The NHBPA assists horsemen when disasters like fire, tornadoes and hurricanes strike.
In 50 years on Churchill Downs’ backstretch, trainer William “Jinks” Fires never thought he’d have to worry about a tornado hitting the barn area not far from downtown Louisville.
But in 2011, Fires’ barn was among those severely damaged by a tornado with EF1 strength and wind speeds of 105 miles an hour. It was the latest in disasters Fires’ operation has endured during his long career, including tornadoes at Arlington Park, flooding in the wake of the tornadoes and the fire that burned down Washington Park and killed all the trainer’s horses.
“Anything can happen,” Fires said. “And when it does, you see why the HBPA’s motto is ‘horsemen helping horsemen.’”
The National HBPA Foundation (NHBPAF), a tax-exempt 501 (c)(3) fund, was developed as a safety net for horsemen when other forms of assistance are unavailable or have been exhausted after disaster strikes.
Michael Blowen, founder and president of the Old Friends Thoroughbred retirement facility in Georgetown, Ky., was not aware of the foundation until he received a call from National HBPA CEO Eric Hamelback after a fire destroyed one of their barns in January 2016. Money from the NHBPAF and other donors allowed Old Friends to build a state-of-the-art replacement barn.
Terence Collier of Fasig-Tipton, former jockeys Jean Cruget and Chris McCarron, veterinarian Dr. Bryan Waldridge, Old Friends founder Michael Blowen and Little Silver Charm celebrate with a ribbon-cutting to open a new barn built with funds donated by the NHBPAF and many other associations and individuals.
“They’ve been great to us,” Blowen says of the NHBPAF. “I didn’t even know they existed, and now I do. We’re extremely grateful. It’s not just the money and not just our barn. I think it’s the great acknowledgement of the HBPA that we’re all in this together. It was a great acknowledgement that they think aftercare, in all of its permutations, is valuable. I know the HBPA supports not just us but other organizations as well.”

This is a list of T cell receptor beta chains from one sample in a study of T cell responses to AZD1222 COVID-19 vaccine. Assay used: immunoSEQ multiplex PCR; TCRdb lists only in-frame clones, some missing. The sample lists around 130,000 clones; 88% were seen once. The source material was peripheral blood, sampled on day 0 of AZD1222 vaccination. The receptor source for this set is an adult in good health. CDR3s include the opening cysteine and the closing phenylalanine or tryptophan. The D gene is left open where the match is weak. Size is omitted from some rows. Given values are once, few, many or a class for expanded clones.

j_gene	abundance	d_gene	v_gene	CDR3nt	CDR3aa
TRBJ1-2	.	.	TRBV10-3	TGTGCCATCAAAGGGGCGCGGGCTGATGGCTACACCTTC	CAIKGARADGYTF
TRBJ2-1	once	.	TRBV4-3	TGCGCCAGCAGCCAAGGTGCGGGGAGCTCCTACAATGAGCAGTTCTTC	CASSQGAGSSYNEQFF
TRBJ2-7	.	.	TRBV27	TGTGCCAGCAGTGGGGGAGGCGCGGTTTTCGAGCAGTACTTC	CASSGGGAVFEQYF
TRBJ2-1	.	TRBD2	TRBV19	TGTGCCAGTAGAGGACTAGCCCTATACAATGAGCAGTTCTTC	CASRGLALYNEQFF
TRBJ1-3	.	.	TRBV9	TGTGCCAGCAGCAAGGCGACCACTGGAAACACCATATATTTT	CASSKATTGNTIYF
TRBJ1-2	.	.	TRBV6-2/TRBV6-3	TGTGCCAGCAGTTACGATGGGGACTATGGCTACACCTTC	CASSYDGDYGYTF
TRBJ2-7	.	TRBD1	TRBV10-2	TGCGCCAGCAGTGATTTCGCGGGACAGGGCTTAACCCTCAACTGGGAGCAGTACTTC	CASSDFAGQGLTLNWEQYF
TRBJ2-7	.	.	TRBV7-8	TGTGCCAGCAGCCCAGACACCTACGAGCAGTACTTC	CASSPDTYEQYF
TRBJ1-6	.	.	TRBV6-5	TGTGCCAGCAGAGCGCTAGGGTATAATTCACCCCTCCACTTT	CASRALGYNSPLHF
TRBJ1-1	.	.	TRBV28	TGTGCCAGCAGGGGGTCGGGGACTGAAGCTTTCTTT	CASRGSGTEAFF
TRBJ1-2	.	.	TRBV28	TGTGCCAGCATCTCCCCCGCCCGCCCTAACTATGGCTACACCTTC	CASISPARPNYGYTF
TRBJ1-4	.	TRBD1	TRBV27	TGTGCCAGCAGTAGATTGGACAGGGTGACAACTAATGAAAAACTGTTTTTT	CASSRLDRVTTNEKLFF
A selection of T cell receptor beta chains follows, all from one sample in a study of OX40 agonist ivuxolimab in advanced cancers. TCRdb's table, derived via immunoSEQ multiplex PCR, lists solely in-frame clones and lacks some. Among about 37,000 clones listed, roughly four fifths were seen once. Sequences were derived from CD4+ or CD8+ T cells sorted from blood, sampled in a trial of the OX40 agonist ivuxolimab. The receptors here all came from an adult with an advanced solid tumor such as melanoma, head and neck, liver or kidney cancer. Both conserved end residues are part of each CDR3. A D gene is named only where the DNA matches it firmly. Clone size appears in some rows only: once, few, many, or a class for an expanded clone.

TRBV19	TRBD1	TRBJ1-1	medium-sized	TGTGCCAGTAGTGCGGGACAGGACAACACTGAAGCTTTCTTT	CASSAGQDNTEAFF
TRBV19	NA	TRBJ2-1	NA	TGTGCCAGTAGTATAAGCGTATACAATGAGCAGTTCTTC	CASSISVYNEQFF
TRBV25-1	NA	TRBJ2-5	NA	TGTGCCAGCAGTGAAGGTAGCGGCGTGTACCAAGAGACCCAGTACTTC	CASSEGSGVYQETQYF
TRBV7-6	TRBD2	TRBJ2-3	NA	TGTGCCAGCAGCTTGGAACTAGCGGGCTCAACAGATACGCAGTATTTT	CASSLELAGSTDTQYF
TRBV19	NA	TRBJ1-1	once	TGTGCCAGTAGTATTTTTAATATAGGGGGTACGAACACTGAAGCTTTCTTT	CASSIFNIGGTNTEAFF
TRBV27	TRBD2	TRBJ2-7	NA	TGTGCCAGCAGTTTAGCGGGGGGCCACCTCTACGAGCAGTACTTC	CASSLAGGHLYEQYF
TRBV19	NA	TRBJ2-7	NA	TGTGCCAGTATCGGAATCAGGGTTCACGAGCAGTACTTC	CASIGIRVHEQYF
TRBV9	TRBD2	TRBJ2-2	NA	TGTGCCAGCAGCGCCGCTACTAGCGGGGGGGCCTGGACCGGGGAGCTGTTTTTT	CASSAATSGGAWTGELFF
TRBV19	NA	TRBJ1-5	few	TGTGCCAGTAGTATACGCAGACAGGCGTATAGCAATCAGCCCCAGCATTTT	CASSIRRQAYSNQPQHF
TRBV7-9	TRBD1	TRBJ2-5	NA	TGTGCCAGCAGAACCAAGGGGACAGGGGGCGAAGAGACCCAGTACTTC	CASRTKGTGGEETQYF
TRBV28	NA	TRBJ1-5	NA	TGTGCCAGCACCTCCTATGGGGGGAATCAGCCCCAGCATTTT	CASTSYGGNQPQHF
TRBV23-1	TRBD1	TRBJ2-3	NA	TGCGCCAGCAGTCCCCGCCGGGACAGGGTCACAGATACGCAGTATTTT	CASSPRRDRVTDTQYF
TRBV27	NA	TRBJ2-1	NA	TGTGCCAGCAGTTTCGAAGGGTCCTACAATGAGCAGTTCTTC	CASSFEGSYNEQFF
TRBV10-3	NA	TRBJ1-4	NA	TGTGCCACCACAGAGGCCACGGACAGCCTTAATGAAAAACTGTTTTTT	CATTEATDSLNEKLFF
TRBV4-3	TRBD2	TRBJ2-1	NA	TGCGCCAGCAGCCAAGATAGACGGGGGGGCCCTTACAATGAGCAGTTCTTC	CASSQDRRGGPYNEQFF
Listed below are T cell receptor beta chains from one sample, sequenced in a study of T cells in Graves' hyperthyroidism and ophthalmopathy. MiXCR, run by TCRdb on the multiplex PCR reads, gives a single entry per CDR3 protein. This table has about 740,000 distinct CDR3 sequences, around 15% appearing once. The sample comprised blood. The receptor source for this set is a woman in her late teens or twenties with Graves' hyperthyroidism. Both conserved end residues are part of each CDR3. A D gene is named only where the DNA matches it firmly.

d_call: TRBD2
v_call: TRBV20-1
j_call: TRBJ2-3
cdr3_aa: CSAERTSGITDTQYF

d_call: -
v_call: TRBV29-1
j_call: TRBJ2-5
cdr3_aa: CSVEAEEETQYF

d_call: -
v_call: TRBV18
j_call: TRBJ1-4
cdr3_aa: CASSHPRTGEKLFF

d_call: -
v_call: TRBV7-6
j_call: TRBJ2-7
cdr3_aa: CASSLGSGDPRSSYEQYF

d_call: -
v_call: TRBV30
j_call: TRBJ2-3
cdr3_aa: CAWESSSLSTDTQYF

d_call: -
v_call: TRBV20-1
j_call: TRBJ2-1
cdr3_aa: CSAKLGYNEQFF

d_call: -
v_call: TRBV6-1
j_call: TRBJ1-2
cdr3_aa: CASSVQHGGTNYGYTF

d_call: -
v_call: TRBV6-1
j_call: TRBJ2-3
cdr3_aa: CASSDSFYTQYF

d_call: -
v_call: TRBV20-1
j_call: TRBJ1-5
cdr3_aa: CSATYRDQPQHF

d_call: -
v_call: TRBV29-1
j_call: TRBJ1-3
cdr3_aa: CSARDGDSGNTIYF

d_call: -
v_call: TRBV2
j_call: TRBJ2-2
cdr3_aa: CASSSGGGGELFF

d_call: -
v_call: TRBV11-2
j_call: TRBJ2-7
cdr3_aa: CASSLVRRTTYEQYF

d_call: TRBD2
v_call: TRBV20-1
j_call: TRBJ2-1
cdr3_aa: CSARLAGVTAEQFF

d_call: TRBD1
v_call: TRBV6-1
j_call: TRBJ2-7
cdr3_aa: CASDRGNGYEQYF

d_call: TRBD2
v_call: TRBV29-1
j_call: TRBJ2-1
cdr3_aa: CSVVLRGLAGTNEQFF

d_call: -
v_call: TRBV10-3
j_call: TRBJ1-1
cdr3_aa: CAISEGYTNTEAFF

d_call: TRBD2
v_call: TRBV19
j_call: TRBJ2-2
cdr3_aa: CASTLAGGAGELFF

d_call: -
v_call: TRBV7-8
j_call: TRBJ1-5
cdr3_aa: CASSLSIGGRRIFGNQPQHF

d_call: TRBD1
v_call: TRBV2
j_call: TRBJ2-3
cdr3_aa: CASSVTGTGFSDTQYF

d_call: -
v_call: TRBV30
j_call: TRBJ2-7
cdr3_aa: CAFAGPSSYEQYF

The day after Hurricane Katrina devastated much of the Louisiana racing and breeding industries, both existing and donated funds were channeled through the NHBPAF to Louisiana horsemen via the Louisiana HBPA. More than $400,000 in cash donations and 160,000 tons of equine and human supplies were raised with the aid of the NHBPAF.
Those were high-profile cases. But the NHBPAF and the National HBPA Assistance Committee – which manages the NHBPA Foundation and reviews assistance requests – continues its work out of the limelight.
The new barn will help Old Friends in its goal to provide a dignified retirement to Thoroughbreds whose racing and breeding careers have come to an end.
When several horsemen stabled at Turfway Park in Kentucky endured a month-long quarantine due to equine herpesvirus (EHV-1) in 2005, they faced the same daily costs of running a racing stable without the possibility of earning back revenue through purses. As in similar quarantine cases, the NHBPAF stepped in to help by subsidizing daily feed costs, in this case covering 91 horses over 30 days.
The NHBPA Foundation more recently helped feed horses after equine herpes outbreaks in Pennsylvania, Iowa and Nebraska. The foundation was there to assist horsemen after flooding in Arizona.
“When things happen to us that are beyond our control, it’s a relief to know that the NHBPA Foundation is there to help, especially with financial assistance, what we tend to need most,” said trainer Chuck Simon.